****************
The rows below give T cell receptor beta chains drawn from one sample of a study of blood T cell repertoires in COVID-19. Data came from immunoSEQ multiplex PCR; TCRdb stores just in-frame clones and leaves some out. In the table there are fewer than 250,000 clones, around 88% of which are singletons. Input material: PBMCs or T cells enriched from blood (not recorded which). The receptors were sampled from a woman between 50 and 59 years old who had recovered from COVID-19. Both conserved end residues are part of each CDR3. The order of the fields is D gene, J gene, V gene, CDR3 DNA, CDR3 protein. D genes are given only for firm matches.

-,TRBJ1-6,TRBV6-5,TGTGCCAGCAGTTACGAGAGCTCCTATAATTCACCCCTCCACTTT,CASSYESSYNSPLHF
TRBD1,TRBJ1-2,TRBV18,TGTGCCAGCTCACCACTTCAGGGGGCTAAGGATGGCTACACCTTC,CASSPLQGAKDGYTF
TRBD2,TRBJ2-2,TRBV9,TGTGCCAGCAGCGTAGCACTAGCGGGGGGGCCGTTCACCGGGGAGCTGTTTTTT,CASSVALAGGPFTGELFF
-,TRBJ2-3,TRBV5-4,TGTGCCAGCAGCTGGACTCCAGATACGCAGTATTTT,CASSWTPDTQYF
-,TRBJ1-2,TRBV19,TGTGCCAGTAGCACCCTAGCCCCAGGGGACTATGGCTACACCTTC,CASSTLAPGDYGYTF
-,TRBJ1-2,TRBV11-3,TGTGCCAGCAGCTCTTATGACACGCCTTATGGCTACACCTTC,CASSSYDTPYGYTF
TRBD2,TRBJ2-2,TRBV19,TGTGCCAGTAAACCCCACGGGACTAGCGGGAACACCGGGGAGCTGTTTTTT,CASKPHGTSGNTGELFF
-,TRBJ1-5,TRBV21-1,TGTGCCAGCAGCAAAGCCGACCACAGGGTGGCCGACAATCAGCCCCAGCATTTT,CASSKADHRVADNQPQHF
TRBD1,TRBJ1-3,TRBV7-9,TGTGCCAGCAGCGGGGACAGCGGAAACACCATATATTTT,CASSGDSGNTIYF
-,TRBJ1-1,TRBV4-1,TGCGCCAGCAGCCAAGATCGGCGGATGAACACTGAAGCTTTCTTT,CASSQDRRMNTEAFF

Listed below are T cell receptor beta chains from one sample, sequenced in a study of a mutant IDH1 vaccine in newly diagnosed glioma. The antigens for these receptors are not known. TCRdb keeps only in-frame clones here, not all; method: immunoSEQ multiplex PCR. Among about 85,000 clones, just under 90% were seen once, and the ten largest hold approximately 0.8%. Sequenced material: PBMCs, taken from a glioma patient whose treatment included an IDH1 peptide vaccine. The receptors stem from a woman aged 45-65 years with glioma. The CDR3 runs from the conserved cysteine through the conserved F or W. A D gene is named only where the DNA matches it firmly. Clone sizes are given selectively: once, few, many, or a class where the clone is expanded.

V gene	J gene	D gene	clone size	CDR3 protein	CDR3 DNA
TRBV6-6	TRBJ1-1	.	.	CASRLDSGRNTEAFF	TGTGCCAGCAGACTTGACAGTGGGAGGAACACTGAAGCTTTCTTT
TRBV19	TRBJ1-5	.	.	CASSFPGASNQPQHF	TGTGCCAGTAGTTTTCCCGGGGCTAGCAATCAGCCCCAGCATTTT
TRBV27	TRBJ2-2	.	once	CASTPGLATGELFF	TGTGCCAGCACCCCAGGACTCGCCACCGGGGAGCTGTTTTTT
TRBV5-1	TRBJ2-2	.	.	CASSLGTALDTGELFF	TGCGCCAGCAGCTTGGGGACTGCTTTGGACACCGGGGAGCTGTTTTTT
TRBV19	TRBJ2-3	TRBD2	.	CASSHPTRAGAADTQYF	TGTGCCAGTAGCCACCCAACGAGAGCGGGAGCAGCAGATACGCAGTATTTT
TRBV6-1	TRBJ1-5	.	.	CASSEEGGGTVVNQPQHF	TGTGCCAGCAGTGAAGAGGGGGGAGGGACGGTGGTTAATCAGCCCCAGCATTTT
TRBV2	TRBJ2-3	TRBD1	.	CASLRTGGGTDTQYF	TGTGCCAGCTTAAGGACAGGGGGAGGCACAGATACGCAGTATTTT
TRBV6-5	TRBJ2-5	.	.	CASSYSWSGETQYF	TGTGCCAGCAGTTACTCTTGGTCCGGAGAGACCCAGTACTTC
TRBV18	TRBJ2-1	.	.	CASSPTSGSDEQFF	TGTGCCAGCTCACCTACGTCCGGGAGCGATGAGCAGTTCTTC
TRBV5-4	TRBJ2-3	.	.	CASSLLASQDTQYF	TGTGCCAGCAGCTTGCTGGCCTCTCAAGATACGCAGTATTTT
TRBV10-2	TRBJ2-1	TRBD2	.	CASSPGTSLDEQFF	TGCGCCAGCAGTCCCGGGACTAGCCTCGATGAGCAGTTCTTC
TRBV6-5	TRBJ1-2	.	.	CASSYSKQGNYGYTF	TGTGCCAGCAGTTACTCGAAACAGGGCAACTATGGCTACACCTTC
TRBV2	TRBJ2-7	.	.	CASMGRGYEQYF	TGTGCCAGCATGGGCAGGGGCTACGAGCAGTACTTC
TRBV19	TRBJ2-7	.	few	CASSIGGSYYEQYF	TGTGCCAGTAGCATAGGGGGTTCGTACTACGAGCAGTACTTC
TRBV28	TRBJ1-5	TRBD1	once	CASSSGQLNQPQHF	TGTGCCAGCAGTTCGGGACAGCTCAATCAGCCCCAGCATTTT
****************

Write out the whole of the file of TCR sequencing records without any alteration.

The rows below give T cell receptor beta chains drawn from one sample of a study of blood T cell repertoires in COVID-19. Data came from immunoSEQ multiplex PCR; TCRdb stores just in-frame clones and leaves some out. In the table there are fewer than 250,000 clones, around 88% of which are singletons. Input material: PBMCs or T cells enriched from blood (not recorded which). The receptors were sampled from a woman between 50 and 59 years old who had recovered from COVID-19. Both conserved end residues are part of each CDR3. The order of the fields is D gene, J gene, V gene, CDR3 DNA, CDR3 protein. D genes are given only for firm matches.

-,TRBJ1-6,TRBV6-5,TGTGCCAGCAGTTACGAGAGCTCCTATAATTCACCCCTCCACTTT,CASSYESSYNSPLHF
TRBD1,TRBJ1-2,TRBV18,TGTGCCAGCTCACCACTTCAGGGGGCTAAGGATGGCTACACCTTC,CASSPLQGAKDGYTF
TRBD2,TRBJ2-2,TRBV9,TGTGCCAGCAGCGTAGCACTAGCGGGGGGGCCGTTCACCGGGGAGCTGTTTTTT,CASSVALAGGPFTGELFF
-,TRBJ2-3,TRBV5-4,TGTGCCAGCAGCTGGACTCCAGATACGCAGTATTTT,CASSWTPDTQYF
-,TRBJ1-2,TRBV19,TGTGCCAGTAGCACCCTAGCCCCAGGGGACTATGGCTACACCTTC,CASSTLAPGDYGYTF
-,TRBJ1-2,TRBV11-3,TGTGCCAGCAGCTCTTATGACACGCCTTATGGCTACACCTTC,CASSSYDTPYGYTF
TRBD2,TRBJ2-2,TRBV19,TGTGCCAGTAAACCCCACGGGACTAGCGGGAACACCGGGGAGCTGTTTTTT,CASKPHGTSGNTGELFF
-,TRBJ1-5,TRBV21-1,TGTGCCAGCAGCAAAGCCGACCACAGGGTGGCCGACAATCAGCCCCAGCATTTT,CASSKADHRVADNQPQHF
TRBD1,TRBJ1-3,TRBV7-9,TGTGCCAGCAGCGGGGACAGCGGAAACACCATATATTTT,CASSGDSGNTIYF
-,TRBJ1-1,TRBV4-1,TGCGCCAGCAGCCAAGATCGGCGGATGAACACTGAAGCTTTCTTT,CASSQDRRMNTEAFF

Listed below are T cell receptor beta chains from one sample, sequenced in a study of a mutant IDH1 vaccine in newly diagnosed glioma. The antigens for these receptors are not known. TCRdb keeps only in-frame clones here, not all; method: immunoSEQ multiplex PCR. Among about 85,000 clones, just under 90% were seen once, and the ten largest hold approximately 0.8%. Sequenced material: PBMCs, taken from a glioma patient whose treatment included an IDH1 peptide vaccine. The receptors stem from a woman aged 45-65 years with glioma. The CDR3 runs from the conserved cysteine through the conserved F or W. A D gene is named only where the DNA matches it firmly. Clone sizes are given selectively: once, few, many, or a class where the clone is expanded.

V gene	J gene	D gene	clone size	CDR3 protein	CDR3 DNA
TRBV6-6	TRBJ1-1	.	.	CASRLDSGRNTEAFF	TGTGCCAGCAGACTTGACAGTGGGAGGAACACTGAAGCTTTCTTT
TRBV19	TRBJ1-5	.	.	CASSFPGASNQPQHF	TGTGCCAGTAGTTTTCCCGGGGCTAGCAATCAGCCCCAGCATTTT
TRBV27	TRBJ2-2	.	once	CASTPGLATGELFF	TGTGCCAGCACCCCAGGACTCGCCACCGGGGAGCTGTTTTTT
TRBV5-1	TRBJ2-2	.	.	CASSLGTALDTGELFF	TGCGCCAGCAGCTTGGGGACTGCTTTGGACACCGGGGAGCTGTTTTTT
TRBV19	TRBJ2-3	TRBD2	.	CASSHPTRAGAADTQYF	TGTGCCAGTAGCCACCCAACGAGAGCGGGAGCAGCAGATACGCAGTATTTT
TRBV6-1	TRBJ1-5	.	.	CASSEEGGGTVVNQPQHF	TGTGCCAGCAGTGAAGAGGGGGGAGGGACGGTGGTTAATCAGCCCCAGCATTTT
TRBV2	TRBJ2-3	TRBD1	.	CASLRTGGGTDTQYF	TGTGCCAGCTTAAGGACAGGGGGAGGCACAGATACGCAGTATTTT
TRBV6-5	TRBJ2-5	.	.	CASSYSWSGETQYF	TGTGCCAGCAGTTACTCTTGGTCCGGAGAGACCCAGTACTTC
TRBV18	TRBJ2-1	.	.	CASSPTSGSDEQFF	TGTGCCAGCTCACCTACGTCCGGGAGCGATGAGCAGTTCTTC
TRBV5-4	TRBJ2-3	.	.	CASSLLASQDTQYF	TGTGCCAGCAGCTTGCTGGCCTCTCAAGATACGCAGTATTTT
TRBV10-2	TRBJ2-1	TRBD2	.	CASSPGTSLDEQFF	TGCGCCAGCAGTCCCGGGACTAGCCTCGATGAGCAGTTCTTC
TRBV6-5	TRBJ1-2	.	.	CASSYSKQGNYGYTF	TGTGCCAGCAGTTACTCGAAACAGGGCAACTATGGCTACACCTTC
TRBV2	TRBJ2-7	.	.	CASMGRGYEQYF	TGTGCCAGCATGGGCAGGGGCTACGAGCAGTACTTC
TRBV19	TRBJ2-7	.	few	CASSIGGSYYEQYF	TGTGCCAGTAGCATAGGGGGTTCGTACTACGAGCAGTACTTC
TRBV28	TRBJ1-5	TRBD1	once	CASSSGQLNQPQHF	TGTGCCAGCAGTTCGGGACAGCTCAATCAGCCCCAGCATTTT